Amperometric immunosensor based on toluidine blue/nano-Au through electrostatic interaction for determination of carcinoembryonic antigen
A new current amplified immunosensor for the determination of carcinoembryonic antigen (CEA) was demonstrated in this work. The electrode architecture was fabricated by positively charged toluidine blue (TB) coated on negatively charged poly-sulfanilic acid (PSAA) modified glassy carbon electrode (GCE) surface through electrostatic interactions to form a TB/PSAA film, which provided an interface containing amine groups to assemble gold nanoparticles (nano-Au) for immobilization of carcinoembryonic antibody (anti-CEA) and horseradish peroxidase (HRP) instead of bovine serum albumin (BSA) to block sites against non-specific binding. Electrochemical impedance spectroscopy (EIS) and cyclic voltammetry (CV) were employed to characterize the electrochemical properties of the modified processes. The CVs reduction current of the immunosensor charged linearly in two concentration ranges of CEA from 0.5 to 5.0 and 5.0 to 120.0 ng/ml in presence of 0.3 mM H2O2 in analyte solution, and the detection limit was 0.2 ng/ml at three times background noise. The proposed method is economical, efficient and potentially attractive for clinical immunoassays.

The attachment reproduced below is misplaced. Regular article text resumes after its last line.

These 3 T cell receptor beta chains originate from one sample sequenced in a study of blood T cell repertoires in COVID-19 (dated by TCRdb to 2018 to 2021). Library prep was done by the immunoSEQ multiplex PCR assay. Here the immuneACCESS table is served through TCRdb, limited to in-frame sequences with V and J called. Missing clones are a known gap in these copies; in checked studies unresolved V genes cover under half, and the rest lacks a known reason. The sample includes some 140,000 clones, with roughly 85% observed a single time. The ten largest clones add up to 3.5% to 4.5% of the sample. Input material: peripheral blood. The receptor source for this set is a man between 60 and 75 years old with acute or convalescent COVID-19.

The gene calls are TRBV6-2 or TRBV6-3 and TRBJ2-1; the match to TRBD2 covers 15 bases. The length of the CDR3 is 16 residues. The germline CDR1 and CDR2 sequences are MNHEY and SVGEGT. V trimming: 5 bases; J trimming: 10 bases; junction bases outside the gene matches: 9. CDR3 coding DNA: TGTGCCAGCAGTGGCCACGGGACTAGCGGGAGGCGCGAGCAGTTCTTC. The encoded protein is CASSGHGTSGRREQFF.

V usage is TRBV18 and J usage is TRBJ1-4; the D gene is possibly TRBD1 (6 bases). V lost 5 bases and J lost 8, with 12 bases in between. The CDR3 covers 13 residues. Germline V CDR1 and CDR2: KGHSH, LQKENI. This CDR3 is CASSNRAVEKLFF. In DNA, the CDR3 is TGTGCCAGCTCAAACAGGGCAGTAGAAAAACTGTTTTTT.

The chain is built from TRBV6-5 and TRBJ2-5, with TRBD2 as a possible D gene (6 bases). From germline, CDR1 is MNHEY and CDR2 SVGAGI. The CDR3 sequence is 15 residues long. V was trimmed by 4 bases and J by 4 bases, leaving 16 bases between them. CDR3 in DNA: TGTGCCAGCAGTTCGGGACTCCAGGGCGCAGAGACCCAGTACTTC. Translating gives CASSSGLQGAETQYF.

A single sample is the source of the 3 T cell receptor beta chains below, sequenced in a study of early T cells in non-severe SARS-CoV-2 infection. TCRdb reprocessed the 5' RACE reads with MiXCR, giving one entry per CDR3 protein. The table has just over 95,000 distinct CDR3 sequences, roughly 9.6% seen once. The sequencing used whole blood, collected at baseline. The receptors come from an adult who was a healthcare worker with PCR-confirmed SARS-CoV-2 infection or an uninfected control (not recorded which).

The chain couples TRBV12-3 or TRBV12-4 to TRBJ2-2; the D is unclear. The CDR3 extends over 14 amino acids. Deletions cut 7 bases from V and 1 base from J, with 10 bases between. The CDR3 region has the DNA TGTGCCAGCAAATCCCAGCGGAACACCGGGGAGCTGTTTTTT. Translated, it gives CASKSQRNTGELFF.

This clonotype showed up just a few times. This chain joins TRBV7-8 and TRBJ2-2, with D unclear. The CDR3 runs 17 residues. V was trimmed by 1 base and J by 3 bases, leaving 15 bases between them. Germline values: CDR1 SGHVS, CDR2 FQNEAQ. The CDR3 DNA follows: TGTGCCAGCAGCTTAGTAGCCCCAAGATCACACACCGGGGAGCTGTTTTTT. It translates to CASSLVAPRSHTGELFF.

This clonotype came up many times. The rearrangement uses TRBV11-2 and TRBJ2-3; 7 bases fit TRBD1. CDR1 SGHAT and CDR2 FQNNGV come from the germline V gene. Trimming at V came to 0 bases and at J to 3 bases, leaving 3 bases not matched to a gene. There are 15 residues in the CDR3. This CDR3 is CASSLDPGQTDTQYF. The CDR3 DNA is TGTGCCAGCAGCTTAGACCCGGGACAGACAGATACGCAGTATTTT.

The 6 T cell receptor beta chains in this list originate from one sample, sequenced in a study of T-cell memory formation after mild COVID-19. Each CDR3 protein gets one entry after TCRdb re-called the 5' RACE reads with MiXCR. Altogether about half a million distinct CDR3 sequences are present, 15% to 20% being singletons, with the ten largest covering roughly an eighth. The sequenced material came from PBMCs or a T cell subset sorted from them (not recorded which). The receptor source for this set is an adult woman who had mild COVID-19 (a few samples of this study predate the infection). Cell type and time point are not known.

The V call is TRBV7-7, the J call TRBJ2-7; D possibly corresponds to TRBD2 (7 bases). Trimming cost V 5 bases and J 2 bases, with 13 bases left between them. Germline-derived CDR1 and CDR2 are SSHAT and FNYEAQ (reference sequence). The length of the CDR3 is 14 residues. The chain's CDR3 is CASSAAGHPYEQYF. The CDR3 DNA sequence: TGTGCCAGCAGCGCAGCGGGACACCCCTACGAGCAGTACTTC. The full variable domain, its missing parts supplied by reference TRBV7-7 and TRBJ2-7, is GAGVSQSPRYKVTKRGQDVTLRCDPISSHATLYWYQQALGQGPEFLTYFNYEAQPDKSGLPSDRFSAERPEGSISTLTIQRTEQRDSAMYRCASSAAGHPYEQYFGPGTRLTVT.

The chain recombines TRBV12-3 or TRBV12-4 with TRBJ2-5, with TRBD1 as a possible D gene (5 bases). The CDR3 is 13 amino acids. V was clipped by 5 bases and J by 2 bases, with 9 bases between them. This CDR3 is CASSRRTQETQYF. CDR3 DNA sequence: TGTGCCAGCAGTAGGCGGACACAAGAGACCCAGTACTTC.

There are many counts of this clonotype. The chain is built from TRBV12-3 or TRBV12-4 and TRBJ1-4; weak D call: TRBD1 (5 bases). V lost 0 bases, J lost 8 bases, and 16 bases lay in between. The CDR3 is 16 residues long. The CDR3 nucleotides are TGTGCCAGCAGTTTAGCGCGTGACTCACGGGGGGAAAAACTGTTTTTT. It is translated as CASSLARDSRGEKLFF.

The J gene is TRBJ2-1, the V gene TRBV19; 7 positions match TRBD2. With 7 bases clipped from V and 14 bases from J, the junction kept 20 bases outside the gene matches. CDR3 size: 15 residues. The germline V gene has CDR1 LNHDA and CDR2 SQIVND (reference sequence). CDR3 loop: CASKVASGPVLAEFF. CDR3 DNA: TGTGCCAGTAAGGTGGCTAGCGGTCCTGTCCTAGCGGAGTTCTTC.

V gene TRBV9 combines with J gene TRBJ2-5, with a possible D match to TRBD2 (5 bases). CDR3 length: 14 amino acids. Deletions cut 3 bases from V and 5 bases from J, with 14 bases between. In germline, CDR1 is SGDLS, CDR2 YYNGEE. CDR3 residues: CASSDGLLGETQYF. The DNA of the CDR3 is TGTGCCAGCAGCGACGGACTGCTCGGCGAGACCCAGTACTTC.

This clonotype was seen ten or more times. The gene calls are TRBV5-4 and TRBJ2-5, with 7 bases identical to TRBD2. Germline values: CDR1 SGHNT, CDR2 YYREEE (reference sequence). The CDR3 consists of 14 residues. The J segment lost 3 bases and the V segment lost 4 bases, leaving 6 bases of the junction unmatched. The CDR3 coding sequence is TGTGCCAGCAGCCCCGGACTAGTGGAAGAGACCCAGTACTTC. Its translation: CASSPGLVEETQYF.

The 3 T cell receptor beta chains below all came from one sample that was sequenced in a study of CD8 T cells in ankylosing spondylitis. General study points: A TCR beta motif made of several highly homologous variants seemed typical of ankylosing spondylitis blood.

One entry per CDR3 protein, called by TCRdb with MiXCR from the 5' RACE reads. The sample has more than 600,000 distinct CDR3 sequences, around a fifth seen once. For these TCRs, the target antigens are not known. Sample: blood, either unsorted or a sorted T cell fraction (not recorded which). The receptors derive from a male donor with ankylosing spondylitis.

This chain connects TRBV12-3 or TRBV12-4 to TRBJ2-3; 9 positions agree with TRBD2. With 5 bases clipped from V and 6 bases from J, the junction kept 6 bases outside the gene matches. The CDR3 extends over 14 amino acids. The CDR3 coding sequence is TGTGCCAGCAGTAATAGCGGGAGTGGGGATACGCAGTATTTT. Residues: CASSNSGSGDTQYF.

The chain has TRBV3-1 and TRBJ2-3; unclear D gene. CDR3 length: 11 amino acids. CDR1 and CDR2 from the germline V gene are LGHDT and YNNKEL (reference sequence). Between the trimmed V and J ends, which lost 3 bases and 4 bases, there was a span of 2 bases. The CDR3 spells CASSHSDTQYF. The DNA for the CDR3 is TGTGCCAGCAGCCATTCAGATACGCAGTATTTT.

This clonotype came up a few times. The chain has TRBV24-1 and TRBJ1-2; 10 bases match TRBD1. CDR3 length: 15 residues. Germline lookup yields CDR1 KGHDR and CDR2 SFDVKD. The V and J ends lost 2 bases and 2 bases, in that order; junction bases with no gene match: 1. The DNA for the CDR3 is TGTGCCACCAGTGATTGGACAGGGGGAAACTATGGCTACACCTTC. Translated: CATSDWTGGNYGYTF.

Journal: Journal of Biotechnology - Volume 123, Issue 3, 29 May 2006, Pages 356–366